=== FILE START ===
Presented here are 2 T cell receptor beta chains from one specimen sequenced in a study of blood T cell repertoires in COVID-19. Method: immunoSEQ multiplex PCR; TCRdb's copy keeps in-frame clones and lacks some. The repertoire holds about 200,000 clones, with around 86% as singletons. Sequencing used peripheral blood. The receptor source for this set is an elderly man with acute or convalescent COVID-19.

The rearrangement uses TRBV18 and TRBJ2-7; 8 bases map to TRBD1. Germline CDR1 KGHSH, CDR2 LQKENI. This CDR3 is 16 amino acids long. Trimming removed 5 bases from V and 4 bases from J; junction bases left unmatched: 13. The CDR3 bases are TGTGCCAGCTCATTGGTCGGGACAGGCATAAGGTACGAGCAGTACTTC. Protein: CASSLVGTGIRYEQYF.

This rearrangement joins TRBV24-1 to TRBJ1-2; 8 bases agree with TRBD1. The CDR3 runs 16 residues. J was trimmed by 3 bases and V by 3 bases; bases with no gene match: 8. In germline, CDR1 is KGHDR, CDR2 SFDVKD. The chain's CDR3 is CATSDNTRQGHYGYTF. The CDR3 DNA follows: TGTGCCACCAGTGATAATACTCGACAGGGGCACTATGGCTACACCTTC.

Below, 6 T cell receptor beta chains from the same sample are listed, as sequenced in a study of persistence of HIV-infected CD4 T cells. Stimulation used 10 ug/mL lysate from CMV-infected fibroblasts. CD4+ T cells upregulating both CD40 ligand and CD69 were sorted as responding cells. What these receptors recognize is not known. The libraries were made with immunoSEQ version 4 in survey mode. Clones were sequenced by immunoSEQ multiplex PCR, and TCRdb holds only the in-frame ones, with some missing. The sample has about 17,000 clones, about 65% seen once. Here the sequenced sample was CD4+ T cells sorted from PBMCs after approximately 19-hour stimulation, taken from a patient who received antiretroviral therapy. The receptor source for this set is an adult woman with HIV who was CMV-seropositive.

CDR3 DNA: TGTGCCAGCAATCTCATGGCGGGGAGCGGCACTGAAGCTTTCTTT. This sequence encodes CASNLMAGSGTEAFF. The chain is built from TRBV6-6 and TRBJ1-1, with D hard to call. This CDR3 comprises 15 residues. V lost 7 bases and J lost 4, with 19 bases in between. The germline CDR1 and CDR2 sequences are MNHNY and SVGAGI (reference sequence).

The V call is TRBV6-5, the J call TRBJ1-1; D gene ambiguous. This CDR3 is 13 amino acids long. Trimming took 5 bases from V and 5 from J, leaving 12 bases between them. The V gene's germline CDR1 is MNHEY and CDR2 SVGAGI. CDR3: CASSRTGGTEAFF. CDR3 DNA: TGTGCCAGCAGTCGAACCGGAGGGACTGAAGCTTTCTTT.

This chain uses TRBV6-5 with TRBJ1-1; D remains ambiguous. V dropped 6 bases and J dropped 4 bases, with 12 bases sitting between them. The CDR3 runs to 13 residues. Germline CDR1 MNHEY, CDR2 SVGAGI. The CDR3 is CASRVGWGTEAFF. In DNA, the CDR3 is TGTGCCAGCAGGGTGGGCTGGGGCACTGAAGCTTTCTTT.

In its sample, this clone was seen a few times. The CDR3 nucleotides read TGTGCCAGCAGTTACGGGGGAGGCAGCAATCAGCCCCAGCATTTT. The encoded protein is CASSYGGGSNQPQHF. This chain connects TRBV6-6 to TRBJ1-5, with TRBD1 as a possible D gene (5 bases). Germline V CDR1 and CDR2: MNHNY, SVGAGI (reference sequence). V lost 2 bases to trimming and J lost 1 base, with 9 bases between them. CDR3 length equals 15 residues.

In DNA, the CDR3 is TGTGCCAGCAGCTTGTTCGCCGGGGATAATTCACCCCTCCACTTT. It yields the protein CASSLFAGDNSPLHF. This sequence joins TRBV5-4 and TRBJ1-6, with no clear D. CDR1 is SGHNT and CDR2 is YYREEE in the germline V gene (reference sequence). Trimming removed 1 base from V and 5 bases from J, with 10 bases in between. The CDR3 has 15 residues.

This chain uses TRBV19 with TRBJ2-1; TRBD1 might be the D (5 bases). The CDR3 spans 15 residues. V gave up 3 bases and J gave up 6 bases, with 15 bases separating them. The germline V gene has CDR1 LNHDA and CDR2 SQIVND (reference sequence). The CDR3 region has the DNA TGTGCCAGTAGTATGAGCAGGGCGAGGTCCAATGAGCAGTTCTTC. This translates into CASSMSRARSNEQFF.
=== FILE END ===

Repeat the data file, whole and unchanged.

Presented here are 2 T cell receptor beta chains from one specimen sequenced in a study of blood T cell repertoires in COVID-19. Method: immunoSEQ multiplex PCR; TCRdb's copy keeps in-frame clones and lacks some. The repertoire holds about 200,000 clones, with around 86% as singletons. Sequencing used peripheral blood. The receptor source for this set is an elderly man with acute or convalescent COVID-19.

The rearrangement uses TRBV18 and TRBJ2-7; 8 bases map to TRBD1. Germline CDR1 KGHSH, CDR2 LQKENI. This CDR3 is 16 amino acids long. Trimming removed 5 bases from V and 4 bases from J; junction bases left unmatched: 13. The CDR3 bases are TGTGCCAGCTCATTGGTCGGGACAGGCATAAGGTACGAGCAGTACTTC. Protein: CASSLVGTGIRYEQYF.

This rearrangement joins TRBV24-1 to TRBJ1-2; 8 bases agree with TRBD1. The CDR3 runs 16 residues. J was trimmed by 3 bases and V by 3 bases; bases with no gene match: 8. In germline, CDR1 is KGHDR, CDR2 SFDVKD. The chain's CDR3 is CATSDNTRQGHYGYTF. The CDR3 DNA follows: TGTGCCACCAGTGATAATACTCGACAGGGGCACTATGGCTACACCTTC.

Below, 6 T cell receptor beta chains from the same sample are listed, as sequenced in a study of persistence of HIV-infected CD4 T cells. Stimulation used 10 ug/mL lysate from CMV-infected fibroblasts. CD4+ T cells upregulating both CD40 ligand and CD69 were sorted as responding cells. What these receptors recognize is not known. The libraries were made with immunoSEQ version 4 in survey mode. Clones were sequenced by immunoSEQ multiplex PCR, and TCRdb holds only the in-frame ones, with some missing. The sample has about 17,000 clones, about 65% seen once. Here the sequenced sample was CD4+ T cells sorted from PBMCs after approximately 19-hour stimulation, taken from a patient who received antiretroviral therapy. The receptor source for this set is an adult woman with HIV who was CMV-seropositive.

CDR3 DNA: TGTGCCAGCAATCTCATGGCGGGGAGCGGCACTGAAGCTTTCTTT. This sequence encodes CASNLMAGSGTEAFF. The chain is built from TRBV6-6 and TRBJ1-1, with D hard to call. This CDR3 comprises 15 residues. V lost 7 bases and J lost 4, with 19 bases in between. The germline CDR1 and CDR2 sequences are MNHNY and SVGAGI (reference sequence).

The V call is TRBV6-5, the J call TRBJ1-1; D gene ambiguous. This CDR3 is 13 amino acids long. Trimming took 5 bases from V and 5 from J, leaving 12 bases between them. The V gene's germline CDR1 is MNHEY and CDR2 SVGAGI. CDR3: CASSRTGGTEAFF. CDR3 DNA: TGTGCCAGCAGTCGAACCGGAGGGACTGAAGCTTTCTTT.

This chain uses TRBV6-5 with TRBJ1-1; D remains ambiguous. V dropped 6 bases and J dropped 4 bases, with 12 bases sitting between them. The CDR3 runs to 13 residues. Germline CDR1 MNHEY, CDR2 SVGAGI. The CDR3 is CASRVGWGTEAFF. In DNA, the CDR3 is TGTGCCAGCAGGGTGGGCTGGGGCACTGAAGCTTTCTTT.

In its sample, this clone was seen a few times. The CDR3 nucleotides read TGTGCCAGCAGTTACGGGGGAGGCAGCAATCAGCCCCAGCATTTT. The encoded protein is CASSYGGGSNQPQHF. This chain connects TRBV6-6 to TRBJ1-5, with TRBD1 as a possible D gene (5 bases). Germline V CDR1 and CDR2: MNHNY, SVGAGI (reference sequence). V lost 2 bases to trimming and J lost 1 base, with 9 bases between them. CDR3 length equals 15 residues.

In DNA, the CDR3 is TGTGCCAGCAGCTTGTTCGCCGGGGATAATTCACCCCTCCACTTT. It yields the protein CASSLFAGDNSPLHF. This sequence joins TRBV5-4 and TRBJ1-6, with no clear D. CDR1 is SGHNT and CDR2 is YYREEE in the germline V gene (reference sequence). Trimming removed 1 base from V and 5 bases from J, with 10 bases in between. The CDR3 has 15 residues.

This chain uses TRBV19 with TRBJ2-1; TRBD1 might be the D (5 bases). The CDR3 spans 15 residues. V gave up 3 bases and J gave up 6 bases, with 15 bases separating them. The germline V gene has CDR1 LNHDA and CDR2 SQIVND (reference sequence). The CDR3 region has the DNA TGTGCCAGTAGTATGAGCAGGGCGAGGTCCAATGAGCAGTTCTTC. This translates into CASSMSRARSNEQFF.